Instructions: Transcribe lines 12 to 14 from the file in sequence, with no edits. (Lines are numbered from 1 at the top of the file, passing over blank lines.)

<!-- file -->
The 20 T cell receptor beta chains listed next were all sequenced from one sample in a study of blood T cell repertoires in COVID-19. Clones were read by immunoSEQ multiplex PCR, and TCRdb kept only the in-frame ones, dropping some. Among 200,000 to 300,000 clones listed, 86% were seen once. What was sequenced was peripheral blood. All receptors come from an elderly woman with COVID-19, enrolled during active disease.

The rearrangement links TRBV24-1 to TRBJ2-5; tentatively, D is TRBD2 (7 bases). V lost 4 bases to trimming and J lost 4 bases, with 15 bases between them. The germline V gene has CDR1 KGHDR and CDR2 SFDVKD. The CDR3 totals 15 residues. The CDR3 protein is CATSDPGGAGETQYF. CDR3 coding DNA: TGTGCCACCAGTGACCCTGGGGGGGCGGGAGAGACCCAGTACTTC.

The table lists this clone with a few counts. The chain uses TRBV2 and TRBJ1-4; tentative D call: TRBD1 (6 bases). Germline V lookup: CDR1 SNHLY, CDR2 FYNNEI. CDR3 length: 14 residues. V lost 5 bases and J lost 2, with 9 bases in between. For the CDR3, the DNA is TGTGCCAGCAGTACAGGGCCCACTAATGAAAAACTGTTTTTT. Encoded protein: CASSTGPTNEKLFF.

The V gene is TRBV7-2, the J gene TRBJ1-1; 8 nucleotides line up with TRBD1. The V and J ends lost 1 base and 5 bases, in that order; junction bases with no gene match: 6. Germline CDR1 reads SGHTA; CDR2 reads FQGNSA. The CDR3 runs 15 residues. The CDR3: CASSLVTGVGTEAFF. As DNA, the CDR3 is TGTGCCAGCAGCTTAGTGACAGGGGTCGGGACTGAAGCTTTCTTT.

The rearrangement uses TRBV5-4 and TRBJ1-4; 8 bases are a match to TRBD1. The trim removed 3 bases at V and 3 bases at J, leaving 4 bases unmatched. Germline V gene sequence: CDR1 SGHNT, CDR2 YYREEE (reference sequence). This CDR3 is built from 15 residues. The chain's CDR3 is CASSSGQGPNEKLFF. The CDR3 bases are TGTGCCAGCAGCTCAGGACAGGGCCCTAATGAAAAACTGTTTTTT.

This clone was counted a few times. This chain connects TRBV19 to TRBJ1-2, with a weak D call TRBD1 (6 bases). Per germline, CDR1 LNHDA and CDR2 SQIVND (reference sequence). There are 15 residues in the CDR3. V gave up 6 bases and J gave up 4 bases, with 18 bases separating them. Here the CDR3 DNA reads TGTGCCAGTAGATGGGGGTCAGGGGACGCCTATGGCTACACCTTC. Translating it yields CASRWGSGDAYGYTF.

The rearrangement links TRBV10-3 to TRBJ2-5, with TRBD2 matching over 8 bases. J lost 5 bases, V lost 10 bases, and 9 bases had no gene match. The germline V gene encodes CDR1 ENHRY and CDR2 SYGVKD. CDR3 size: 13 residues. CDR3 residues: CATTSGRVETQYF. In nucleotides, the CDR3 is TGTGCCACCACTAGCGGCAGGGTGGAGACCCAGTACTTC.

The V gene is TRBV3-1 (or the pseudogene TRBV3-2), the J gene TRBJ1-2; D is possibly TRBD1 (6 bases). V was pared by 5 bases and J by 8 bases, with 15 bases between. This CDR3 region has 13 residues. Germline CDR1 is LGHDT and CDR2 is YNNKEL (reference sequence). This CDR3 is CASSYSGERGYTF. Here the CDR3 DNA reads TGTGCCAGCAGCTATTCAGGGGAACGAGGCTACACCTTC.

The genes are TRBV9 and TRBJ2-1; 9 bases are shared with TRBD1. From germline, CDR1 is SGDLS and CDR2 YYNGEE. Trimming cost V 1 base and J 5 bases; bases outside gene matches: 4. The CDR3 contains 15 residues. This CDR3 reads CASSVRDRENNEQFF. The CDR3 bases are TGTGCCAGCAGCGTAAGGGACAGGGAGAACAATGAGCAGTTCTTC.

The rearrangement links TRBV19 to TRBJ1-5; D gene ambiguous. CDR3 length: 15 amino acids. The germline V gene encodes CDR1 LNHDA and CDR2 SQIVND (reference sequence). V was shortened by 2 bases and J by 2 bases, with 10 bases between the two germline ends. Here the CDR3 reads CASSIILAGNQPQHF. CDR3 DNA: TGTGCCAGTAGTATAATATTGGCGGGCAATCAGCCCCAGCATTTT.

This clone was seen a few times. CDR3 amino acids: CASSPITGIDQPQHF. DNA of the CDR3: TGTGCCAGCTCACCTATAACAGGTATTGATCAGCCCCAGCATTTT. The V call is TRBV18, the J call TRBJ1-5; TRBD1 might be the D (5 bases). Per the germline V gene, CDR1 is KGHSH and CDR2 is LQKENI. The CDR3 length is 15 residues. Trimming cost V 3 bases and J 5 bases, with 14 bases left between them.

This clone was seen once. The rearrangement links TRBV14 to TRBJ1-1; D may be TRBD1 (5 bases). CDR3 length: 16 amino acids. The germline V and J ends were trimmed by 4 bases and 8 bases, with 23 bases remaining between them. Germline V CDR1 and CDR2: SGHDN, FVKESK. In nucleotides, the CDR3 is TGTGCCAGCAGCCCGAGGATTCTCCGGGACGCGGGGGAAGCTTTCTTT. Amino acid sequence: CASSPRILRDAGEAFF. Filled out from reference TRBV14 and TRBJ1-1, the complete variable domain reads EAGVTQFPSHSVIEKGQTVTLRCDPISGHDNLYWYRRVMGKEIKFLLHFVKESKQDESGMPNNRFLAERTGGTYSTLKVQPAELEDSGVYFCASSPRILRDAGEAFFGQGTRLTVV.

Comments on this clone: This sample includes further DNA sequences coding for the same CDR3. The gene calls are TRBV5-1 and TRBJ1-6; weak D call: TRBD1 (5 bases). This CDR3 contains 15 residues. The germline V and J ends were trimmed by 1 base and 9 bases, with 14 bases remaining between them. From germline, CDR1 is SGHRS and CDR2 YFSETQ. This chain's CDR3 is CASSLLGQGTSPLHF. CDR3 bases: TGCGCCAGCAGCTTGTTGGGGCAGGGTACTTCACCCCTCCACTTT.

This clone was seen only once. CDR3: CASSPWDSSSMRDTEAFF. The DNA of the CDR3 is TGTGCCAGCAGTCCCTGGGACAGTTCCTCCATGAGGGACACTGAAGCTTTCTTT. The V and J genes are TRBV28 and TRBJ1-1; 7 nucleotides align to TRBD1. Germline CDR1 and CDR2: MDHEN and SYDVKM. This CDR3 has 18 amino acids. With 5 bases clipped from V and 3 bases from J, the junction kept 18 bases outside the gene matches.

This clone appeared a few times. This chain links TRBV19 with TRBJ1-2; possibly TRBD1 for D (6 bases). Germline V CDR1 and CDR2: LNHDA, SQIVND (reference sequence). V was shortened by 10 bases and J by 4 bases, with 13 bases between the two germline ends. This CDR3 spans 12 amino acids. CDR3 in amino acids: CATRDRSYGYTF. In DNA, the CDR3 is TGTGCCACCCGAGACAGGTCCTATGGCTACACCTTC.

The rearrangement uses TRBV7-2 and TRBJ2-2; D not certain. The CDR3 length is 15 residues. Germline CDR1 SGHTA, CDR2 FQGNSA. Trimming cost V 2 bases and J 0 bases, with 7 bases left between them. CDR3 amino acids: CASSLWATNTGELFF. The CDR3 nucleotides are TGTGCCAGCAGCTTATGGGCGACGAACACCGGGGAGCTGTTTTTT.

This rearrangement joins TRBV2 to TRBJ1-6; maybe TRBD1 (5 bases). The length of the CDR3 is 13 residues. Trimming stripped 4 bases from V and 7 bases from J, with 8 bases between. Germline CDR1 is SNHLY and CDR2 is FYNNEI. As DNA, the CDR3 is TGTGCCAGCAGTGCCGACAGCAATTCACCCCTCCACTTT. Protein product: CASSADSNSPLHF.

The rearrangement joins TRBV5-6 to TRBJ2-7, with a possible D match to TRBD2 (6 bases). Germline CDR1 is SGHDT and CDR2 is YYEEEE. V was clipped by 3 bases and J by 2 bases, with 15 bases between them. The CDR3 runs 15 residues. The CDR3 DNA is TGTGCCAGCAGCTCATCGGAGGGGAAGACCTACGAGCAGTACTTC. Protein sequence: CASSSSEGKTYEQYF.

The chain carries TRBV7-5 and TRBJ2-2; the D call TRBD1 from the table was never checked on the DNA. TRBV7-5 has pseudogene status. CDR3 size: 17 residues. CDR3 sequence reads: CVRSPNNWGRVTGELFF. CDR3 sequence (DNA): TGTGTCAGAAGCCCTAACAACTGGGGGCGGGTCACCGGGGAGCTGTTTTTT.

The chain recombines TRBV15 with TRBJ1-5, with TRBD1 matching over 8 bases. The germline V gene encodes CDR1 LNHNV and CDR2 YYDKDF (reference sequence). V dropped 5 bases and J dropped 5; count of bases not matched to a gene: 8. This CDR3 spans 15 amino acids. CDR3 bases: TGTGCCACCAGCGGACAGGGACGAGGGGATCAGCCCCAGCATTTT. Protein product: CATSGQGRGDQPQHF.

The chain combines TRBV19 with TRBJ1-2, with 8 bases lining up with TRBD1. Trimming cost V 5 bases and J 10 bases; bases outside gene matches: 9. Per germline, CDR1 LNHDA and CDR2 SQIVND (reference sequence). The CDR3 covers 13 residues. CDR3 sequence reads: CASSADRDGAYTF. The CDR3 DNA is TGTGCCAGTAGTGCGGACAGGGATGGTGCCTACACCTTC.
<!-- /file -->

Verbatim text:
This clone was seen once. The rearrangement links TRBV14 to TRBJ1-1; D may be TRBD1 (5 bases). CDR3 length: 16 amino acids. The germline V and J ends were trimmed by 4 bases and 8 bases, with 23 bases remaining between them. Germline V CDR1 and CDR2: SGHDN, FVKESK. In nucleotides, the CDR3 is TGTGCCAGCAGCCCGAGGATTCTCCGGGACGCGGGGGAAGCTTTCTTT. Amino acid sequence: CASSPRILRDAGEAFF. Filled out from reference TRBV14 and TRBJ1-1, the complete variable domain reads EAGVTQFPSHSVIEKGQTVTLRCDPISGHDNLYWYRRVMGKEIKFLLHFVKESKQDESGMPNNRFLAERTGGTYSTLKVQPAELEDSGVYFCASSPRILRDAGEAFFGQGTRLTVV.

Comments on this clone: This sample includes further DNA sequences coding for the same CDR3. The gene calls are TRBV5-1 and TRBJ1-6; weak D call: TRBD1 (5 bases). This CDR3 contains 15 residues. The germline V and J ends were trimmed by 1 base and 9 bases, with 14 bases remaining between them. From germline, CDR1 is SGHRS and CDR2 YFSETQ. This chain's CDR3 is CASSLLGQGTSPLHF. CDR3 bases: TGCGCCAGCAGCTTGTTGGGGCAGGGTACTTCACCCCTCCACTTT.

This clone was seen only once. CDR3: CASSPWDSSSMRDTEAFF. The DNA of the CDR3 is TGTGCCAGCAGTCCCTGGGACAGTTCCTCCATGAGGGACACTGAAGCTTTCTTT. The V and J genes are TRBV28 and TRBJ1-1; 7 nucleotides align to TRBD1. Germline CDR1 and CDR2: MDHEN and SYDVKM. This CDR3 has 18 amino acids. With 5 bases clipped from V and 3 bases from J, the junction kept 18 bases outside the gene matches.